Thomas Jefferson Rhetorical Analysis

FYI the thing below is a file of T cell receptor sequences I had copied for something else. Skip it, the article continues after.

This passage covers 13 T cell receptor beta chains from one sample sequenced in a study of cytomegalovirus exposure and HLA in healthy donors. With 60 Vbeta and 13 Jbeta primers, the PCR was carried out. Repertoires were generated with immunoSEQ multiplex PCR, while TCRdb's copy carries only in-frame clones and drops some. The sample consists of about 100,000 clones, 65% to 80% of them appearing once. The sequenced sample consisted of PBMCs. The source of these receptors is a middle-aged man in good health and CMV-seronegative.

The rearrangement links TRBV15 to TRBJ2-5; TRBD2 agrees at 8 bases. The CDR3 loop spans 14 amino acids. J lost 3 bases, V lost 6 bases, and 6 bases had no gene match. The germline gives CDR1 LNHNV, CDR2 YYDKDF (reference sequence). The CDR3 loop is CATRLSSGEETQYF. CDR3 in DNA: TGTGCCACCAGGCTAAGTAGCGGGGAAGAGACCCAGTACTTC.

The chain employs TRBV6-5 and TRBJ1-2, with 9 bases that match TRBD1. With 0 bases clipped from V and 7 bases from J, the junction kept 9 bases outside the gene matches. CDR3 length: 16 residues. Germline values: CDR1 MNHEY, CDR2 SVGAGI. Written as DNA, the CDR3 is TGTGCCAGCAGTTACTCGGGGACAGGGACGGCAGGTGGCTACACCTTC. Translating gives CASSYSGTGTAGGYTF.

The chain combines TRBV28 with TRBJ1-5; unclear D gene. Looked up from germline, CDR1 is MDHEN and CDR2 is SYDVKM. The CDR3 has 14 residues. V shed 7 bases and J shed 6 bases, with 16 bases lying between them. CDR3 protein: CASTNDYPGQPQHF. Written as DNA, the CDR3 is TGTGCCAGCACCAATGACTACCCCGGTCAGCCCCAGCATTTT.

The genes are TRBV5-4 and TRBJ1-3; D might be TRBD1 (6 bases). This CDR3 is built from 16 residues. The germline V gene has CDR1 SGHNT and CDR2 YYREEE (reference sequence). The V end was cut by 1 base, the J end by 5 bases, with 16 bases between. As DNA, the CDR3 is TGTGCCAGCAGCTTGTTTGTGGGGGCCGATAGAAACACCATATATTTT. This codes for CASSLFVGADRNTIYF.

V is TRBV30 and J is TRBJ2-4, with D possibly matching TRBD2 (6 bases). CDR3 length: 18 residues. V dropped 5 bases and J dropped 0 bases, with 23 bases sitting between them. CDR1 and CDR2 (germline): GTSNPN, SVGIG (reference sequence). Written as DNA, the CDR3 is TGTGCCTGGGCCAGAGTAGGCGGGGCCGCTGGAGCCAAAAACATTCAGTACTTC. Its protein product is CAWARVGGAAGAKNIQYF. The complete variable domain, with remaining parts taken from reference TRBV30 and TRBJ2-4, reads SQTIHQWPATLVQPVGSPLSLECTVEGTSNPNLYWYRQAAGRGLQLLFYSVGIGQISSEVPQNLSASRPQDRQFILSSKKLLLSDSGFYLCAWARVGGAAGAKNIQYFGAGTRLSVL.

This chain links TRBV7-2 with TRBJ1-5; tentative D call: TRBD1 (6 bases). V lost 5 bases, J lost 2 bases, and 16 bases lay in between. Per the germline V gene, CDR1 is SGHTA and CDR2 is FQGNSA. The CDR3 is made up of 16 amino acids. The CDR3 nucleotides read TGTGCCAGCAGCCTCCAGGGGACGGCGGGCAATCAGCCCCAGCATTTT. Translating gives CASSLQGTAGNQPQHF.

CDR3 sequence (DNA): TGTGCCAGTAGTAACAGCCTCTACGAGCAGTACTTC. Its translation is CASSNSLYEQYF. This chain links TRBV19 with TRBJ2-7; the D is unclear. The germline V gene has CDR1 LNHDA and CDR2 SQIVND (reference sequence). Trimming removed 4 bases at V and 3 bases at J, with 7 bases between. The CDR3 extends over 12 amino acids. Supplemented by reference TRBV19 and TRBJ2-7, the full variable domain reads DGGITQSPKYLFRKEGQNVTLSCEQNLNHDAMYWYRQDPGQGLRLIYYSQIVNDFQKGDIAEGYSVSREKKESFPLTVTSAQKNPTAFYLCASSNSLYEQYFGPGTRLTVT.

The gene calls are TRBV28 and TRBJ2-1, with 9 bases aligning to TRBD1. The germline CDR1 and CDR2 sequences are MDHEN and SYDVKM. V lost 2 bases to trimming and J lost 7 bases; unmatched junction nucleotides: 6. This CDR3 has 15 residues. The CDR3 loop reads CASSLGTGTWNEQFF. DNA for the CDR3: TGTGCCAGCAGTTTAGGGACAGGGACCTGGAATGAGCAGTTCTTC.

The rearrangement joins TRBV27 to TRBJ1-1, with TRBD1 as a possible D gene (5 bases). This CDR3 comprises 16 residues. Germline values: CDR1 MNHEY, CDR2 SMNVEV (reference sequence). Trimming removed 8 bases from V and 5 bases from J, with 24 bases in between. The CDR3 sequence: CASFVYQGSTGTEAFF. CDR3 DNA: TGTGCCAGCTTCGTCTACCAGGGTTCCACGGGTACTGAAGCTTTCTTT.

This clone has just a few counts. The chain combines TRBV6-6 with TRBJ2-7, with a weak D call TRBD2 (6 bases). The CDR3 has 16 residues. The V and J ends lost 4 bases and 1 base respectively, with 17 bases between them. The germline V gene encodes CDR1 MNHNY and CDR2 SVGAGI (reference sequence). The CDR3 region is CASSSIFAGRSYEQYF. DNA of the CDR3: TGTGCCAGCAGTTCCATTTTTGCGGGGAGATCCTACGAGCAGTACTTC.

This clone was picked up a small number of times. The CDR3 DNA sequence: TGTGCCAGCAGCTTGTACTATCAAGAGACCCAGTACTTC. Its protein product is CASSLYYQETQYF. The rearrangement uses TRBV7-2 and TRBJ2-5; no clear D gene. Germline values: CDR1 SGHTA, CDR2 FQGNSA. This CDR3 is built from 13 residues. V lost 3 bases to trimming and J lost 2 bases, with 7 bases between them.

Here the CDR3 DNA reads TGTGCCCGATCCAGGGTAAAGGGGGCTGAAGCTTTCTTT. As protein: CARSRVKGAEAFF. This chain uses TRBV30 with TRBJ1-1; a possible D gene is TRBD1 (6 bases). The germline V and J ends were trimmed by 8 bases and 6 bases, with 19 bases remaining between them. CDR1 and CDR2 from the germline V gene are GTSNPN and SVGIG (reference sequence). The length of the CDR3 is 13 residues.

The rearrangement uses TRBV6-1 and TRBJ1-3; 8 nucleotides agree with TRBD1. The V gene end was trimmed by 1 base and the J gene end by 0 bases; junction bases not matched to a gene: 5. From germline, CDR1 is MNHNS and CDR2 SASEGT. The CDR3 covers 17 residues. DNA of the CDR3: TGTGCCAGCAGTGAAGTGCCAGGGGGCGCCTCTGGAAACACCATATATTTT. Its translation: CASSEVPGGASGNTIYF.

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Rhetoric is the study of how writers and speakers use words to influence an audience. Pathos, Logos, and Ethos are examples of rhetorical devices, where the rhetorician would appeal to an audience to prove a point. In both the Declaration of Independence and The American Crisis #1, the authors use several examples of rhetoric to persuade their audience in the 1700s, to separate themselves from England. Thomas Jefferson’s overall goal with the Declaration, is to officially separate from the English monarchy and he does so by writing an eloquent document stating reasons why separation is best for both nations. Within the first few paragraphs of this document we see the author using a heavy appeal to Logos coupled with anaphora; the effect is hypnotizing. The reader is led to believe that Jefferson’s word is incontestable. By using the term “he” over and over again in reference to the King of England, Jefferson takes away the power that comes with the title, and makes King George seem like a common man trying to be the boss of a growing country. The effect of the use of “he” gets rid of the human side of the person being spoken about and instead makes them seem like an empty shell in place of a person. Every "he has" is coupled with the imagery of a mighty finger of judgment being cast at the King. The diction is so negative and 'obscure' that it does not leave the King any room for argument. The use of “he” was extremely on Jefferson’s part. Even more clever though is his
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